Induction of autophagy is known not only to regulate cellular homeostasis but also to decrease triglyceride accumulation in hepatocytes. The aim of this study is to investigate whether DMSO (dimethyl sulfoxide) has a beneficial role in free fatty acid-induced hepatic fat accumulation. In HepG2 cells, treatment with 0.5 mM palmitate for six hours significantly increased lipid and triglyceride (TG) accumulation, assessed by Oil-red O staining and TG quantification assay. Treatment with 0.01% DMSO for 16 h statistically reduced palmitate-induced TG contents. Pretreatment of 10 mM 3-methyladenine (3MA) for 2 h restored hepatocellular lipid contents, which were attenuated by treatment with DMSO. DMSO increased LC3-II conversion and decreased SQSTM1/p62 expression in a time and dose-dependent manner. In addition, the number of autophagosomes and autolysosomes, as seen under an electron microscopy, as well as the percentage of RFP-LAMP1 colocalized with GFPLC3 dots in cells transfected with both GFP-LC3 and RFP-LAMP1, as seen under a fluorescent microscopy, also increased in DMSO-treated HepG2 cells. DMSO also suppressed p-eIF2α/p- EIF2S1, ATF4, p-AKT1, p-MTOR and p-p70s6k/p-RPS6KB2 expression as assessed by western blotting. Knockdown of ATF4 expression using siRNA suppressed ATF4 expression and phosphorylation of AKT1, MTOR and RPS6KB2, but increased LC3-II conversion. DMSO reduced not only soluble but also insoluble mtHTT (mutant huntingtin aggregates) expressions, which were masked in the presence of autophagy inhibitor. DMSO, a kind of chemical chaperone, activated autophagy by suppressing ATF4 expression and might play a protective role in the development of fatty acid-induced hepatosteatosis.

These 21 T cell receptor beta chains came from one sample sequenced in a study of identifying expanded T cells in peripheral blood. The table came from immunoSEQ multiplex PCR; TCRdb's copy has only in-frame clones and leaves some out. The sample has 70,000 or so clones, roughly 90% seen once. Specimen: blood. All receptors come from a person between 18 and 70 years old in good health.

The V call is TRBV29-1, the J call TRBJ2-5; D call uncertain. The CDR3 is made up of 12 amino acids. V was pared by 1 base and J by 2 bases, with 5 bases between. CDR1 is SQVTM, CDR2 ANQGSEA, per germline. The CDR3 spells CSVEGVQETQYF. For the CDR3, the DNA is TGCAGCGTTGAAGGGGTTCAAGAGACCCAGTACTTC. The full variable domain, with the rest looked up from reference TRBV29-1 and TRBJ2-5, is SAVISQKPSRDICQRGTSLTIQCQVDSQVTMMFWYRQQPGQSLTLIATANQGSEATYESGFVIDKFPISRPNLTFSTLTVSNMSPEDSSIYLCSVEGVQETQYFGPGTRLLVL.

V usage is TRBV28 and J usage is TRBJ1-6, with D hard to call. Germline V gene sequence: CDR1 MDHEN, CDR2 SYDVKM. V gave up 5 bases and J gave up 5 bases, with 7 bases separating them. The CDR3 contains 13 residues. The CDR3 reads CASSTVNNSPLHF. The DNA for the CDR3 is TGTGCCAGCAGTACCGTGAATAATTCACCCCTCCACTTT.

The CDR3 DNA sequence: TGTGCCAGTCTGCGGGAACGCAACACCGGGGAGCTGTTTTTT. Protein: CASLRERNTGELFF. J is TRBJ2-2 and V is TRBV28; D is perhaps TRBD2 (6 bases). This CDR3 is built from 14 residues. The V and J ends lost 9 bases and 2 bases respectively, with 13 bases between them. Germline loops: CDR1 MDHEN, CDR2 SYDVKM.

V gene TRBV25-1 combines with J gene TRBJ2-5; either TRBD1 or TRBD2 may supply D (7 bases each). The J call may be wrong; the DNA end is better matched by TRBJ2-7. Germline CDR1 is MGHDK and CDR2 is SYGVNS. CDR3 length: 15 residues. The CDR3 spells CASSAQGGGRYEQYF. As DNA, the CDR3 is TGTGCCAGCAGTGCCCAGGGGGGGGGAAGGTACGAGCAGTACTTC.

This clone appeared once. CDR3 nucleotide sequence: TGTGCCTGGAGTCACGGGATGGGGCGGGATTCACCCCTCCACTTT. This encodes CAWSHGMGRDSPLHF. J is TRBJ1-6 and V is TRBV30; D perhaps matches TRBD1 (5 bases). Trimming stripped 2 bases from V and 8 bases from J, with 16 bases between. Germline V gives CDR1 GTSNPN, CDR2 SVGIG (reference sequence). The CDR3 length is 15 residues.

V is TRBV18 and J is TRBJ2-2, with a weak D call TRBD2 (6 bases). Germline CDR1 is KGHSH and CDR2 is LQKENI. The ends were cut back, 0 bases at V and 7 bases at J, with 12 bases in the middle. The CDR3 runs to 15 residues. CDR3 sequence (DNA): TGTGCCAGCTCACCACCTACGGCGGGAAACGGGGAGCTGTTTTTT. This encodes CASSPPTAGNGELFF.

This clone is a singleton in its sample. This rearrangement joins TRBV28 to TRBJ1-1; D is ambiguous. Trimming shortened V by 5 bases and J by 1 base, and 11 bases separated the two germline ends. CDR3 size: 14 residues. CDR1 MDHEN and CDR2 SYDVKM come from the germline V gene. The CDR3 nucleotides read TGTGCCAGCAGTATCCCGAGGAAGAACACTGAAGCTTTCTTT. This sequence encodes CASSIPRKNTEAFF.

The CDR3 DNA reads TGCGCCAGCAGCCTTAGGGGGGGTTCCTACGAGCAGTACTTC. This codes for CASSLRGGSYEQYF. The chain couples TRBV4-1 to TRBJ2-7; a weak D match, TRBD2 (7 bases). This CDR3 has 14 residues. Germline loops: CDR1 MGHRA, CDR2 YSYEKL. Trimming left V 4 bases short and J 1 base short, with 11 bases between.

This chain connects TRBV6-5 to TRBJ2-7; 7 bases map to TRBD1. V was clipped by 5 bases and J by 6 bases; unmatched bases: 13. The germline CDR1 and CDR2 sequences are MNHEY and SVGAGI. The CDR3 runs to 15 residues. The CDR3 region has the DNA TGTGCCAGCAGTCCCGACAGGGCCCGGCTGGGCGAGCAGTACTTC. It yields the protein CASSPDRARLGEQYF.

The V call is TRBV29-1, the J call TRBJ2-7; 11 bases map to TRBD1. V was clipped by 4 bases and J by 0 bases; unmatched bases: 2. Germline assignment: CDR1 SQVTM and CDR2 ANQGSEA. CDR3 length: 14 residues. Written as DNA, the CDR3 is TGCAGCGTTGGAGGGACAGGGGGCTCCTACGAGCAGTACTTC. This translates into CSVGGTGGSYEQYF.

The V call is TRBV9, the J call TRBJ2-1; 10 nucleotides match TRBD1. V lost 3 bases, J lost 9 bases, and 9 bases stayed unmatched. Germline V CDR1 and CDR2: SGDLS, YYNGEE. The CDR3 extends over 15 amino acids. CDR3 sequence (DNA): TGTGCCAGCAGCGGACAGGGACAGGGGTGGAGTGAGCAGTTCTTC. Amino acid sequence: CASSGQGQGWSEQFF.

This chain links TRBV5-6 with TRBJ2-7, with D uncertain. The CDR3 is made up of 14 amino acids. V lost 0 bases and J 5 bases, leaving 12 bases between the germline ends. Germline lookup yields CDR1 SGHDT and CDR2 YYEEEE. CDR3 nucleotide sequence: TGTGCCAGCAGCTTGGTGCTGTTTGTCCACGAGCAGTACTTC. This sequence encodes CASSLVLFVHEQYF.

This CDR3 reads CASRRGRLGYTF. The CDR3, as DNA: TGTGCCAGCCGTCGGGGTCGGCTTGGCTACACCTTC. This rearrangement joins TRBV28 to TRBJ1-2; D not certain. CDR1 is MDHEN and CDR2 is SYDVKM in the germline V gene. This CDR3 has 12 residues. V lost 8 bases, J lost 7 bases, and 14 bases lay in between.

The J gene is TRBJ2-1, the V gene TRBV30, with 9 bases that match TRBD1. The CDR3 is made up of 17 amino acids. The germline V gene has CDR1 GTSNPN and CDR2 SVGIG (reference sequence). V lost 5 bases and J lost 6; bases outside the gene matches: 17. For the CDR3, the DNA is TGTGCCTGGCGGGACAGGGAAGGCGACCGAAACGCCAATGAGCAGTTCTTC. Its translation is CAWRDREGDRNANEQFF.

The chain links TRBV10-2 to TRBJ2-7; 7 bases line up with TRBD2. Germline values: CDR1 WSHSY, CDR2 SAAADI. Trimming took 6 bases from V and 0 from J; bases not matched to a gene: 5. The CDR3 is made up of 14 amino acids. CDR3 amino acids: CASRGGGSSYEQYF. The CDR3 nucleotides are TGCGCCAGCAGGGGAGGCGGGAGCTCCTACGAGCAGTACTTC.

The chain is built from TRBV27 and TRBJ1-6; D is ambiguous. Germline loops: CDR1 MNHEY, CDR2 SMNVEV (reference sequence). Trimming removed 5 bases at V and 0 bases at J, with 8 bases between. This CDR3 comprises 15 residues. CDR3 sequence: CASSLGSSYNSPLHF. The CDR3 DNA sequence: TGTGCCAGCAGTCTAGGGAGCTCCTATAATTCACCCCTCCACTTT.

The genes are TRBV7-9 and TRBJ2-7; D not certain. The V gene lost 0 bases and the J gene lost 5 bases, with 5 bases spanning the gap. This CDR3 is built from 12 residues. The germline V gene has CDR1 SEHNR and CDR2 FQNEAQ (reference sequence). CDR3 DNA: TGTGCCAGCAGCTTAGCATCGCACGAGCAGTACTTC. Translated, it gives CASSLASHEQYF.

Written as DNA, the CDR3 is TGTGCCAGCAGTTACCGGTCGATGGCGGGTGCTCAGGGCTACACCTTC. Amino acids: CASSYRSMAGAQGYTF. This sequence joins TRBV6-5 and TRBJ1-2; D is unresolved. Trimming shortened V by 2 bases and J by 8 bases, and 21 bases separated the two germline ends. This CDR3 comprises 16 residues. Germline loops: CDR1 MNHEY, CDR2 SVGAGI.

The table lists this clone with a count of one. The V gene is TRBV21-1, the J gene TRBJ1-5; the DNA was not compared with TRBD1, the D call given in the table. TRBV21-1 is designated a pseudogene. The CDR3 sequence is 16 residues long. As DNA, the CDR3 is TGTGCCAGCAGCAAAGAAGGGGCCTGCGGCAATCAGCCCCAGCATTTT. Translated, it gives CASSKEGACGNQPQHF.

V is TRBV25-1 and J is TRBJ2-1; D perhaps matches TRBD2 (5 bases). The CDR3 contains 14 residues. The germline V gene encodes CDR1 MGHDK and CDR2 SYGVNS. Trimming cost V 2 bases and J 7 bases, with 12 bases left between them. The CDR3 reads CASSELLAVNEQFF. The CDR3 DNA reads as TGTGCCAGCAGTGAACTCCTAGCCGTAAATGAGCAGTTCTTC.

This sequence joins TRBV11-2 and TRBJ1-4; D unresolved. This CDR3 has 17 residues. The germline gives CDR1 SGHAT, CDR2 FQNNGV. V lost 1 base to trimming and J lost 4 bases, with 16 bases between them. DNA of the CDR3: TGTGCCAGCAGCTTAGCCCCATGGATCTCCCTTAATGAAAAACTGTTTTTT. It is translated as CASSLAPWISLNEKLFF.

All Science Journal Classification (ASJC) codes
- Molecular Biology
- Cell Biology